Species with striking, funnel-shaped, bright red or scarlet flowers are pollinated by the large, brown-and-yellow Table Mountain Beauty butterfly (Aeropetes tulbaghia). Those with bright red or orange, tubular flowers (e.g. C. contractus, C. obliquus, C. ventricosus) are pollinated by sunbirds. Various insects, including moths, pollinate those with white or cream, tubular flowers (e.g. C. leucanthus). When ripe, the seed capsules split lengthwise, along three longitudinal lines, from the tip downwards. The light, ripe seeds are aerodynamic, furnished with a papery black wing, and are dispersed by the shaking action of wind, landing some distance away from the mother plant.
Collectively, flowering within Cyrtanthus takes place every month of the year, and especially in autumn, spring and summer. Many mainly spring-flowering species, such as C. breviflorus, C. contractus and C. tuckii, are greatly stimulated to flower by winter wildfires, and certain summer- or autumn-flowering species, including C. aureolinus, C. odorus and C. ventricosus, are entirely dependent on fires at this time of year, for flowering to occur. In C. ventricosus, the response to fire is so strong that flower buds sometimes emerge within just eight days of a fire.
Fig. 6. Cyrtanthus ventricosus flowering directly after fire. Photo Graham Duncan
Various species of Cyrtanthus are used for medicinal or magical purposes in South Africa. A decoction of the bulb of C. obliquus is used as a remedy for chronic coughs, and the dried bulb tunics are ground to a powder for use as snuff, for relief from headache. The powder is also applied to incisions, to promote healing. C. sanguineus is used as an emetic, and its leaves are added to bathwater. The bulb of C. breviflorus is used to treat intestinal worms, and as a love charm. Bulbs of C. stenanthus are said to be edible, and are used as a charm against lightning. Numerous Cyrtanthus species and hybrids are used worldwide as container and/or bedding plants.
Cyrtanthus is grown mainly for its striking, sometimes sweetly scented flowers, and certain species have interesting, spirally twisted leaves, or exposed bulbs, covered with papery tunics. The genus comprises two main growth forms, evergreen and deciduous members, and within the latter group there are both summer- and winter-growing species. The evergreen members are usually of easier culture than the deciduous ones, and many of the latter are challenging to grow, and suited only to the specialist grower.
Fig. 7. Two evergreen species, Cyrtanthus sanguineus and C. montanus. Photos Graham Duncan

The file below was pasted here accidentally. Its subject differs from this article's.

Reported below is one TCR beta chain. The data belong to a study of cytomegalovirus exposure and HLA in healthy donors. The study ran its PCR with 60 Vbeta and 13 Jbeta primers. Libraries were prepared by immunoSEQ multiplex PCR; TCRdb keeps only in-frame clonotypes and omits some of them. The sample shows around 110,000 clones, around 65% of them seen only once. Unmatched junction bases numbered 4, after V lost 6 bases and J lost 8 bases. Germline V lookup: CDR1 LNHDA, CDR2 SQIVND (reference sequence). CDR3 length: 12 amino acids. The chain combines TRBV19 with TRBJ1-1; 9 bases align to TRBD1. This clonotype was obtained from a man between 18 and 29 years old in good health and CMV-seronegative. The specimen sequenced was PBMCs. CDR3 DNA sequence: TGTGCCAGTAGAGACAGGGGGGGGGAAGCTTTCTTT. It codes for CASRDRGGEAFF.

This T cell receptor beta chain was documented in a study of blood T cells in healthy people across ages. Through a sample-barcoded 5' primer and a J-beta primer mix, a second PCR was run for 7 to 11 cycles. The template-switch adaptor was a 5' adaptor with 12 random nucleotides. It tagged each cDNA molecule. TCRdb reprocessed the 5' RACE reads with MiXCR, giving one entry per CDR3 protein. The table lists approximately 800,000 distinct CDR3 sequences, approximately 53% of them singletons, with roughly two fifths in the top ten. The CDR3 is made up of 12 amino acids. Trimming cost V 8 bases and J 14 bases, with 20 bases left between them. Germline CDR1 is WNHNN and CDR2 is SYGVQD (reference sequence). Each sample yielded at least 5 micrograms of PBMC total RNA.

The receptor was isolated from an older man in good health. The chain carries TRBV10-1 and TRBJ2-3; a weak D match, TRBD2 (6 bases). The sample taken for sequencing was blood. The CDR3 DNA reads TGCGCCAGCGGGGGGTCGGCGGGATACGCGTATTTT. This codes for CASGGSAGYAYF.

In general, cyrtanthus like a sheltered but well-ventilated environment, receiving morning sun, or light shade throughout the day, however, certain species, such as the evergreen C. obliquus, thrives in full sun. Many species, especially the smaller ones, are very well suited to containers, placed on a covered patio, or a windowsill. Evergreen species such as C. brachyscyphus, C. elatus, C. mackenii and C. sanguineus, can also be grown in hanging baskets, and these species also perform well as bedding plants. An acid or neutral growing medium that drains well, is preferred, such as equal parts of loam, finely sifted, acid compost and coarse grit/river sand. Depending on mature size, plant the bulbs in 20 cm, 25 cm or 30 cm diam. pots, with the bulb necks exposed. For evergreens and deciduous summer-growers, plant in spring, and for deciduous winter-growers, plant in autumn. In cold climates, terracotta pots are most suitable, but in warm parts, plastic pots are preferable. Provide an initial heavy watering, and repeat once per week or every 10 days for the duration of summer or winter, as the case may be, allowing the medium to dry out substantially between applications of water. During the dormant period, keep the soil dry for deciduous species, and reduce watering of evergreens.
Many cyrtanthus, especially the evergreens, can be propagated by offsets, but some of the deciduous species have solitary bulbs, and are most feasibly propagated by seed. Separate offsets from the mother bulbs in spring, and replant immediately. Certain species, such as C. labiatus and C. montanus, form numerous bulblets beneath the bulb tunics. Remove bulblets when large enough to handle, and establish them in pots for a year, before planting out. Harvest seeds as soon as the dry capsules begin to split, otherwise they will soon be lost during wind gusts. As seed viability is limited, sow seed in containers as soon as it is ripe, in a sandy medium. Alternatively, store seed for up to six months in sealed containers in a fridge, before sowing. Prior to sowing, moisten the soil surface with a watering can, to prevent seeds ‘floating’ to the surface, sow thinly, and cover with 3-5 mm of sowing medium. Germination of fresh seeds takes place within about three weeks. Allow seedlings to establish themselves for two years, before planting out. Cyrtanthus can also be propagated vegetatively by means of bulb explants, under laboratory conditions, however this method is beyond the scope of the home gardener.
In summer, the leaves, flower stems and flower stalks of cyrtanthus are highly susceptible to attack by lily borer caterpillars, which can also destroy the bulbs, in severe infestations. Cyrtanthus bulbs are subject to attack by mealy bugs at any time of year, and snails occasionally freed on the leaves and transfer viral disease. The roots of most species are highly susceptible to fungal disease, usually caused by insufficiently well drained growing media.
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Kirstenbosch National Botanical Garden
Plant Type: Bulb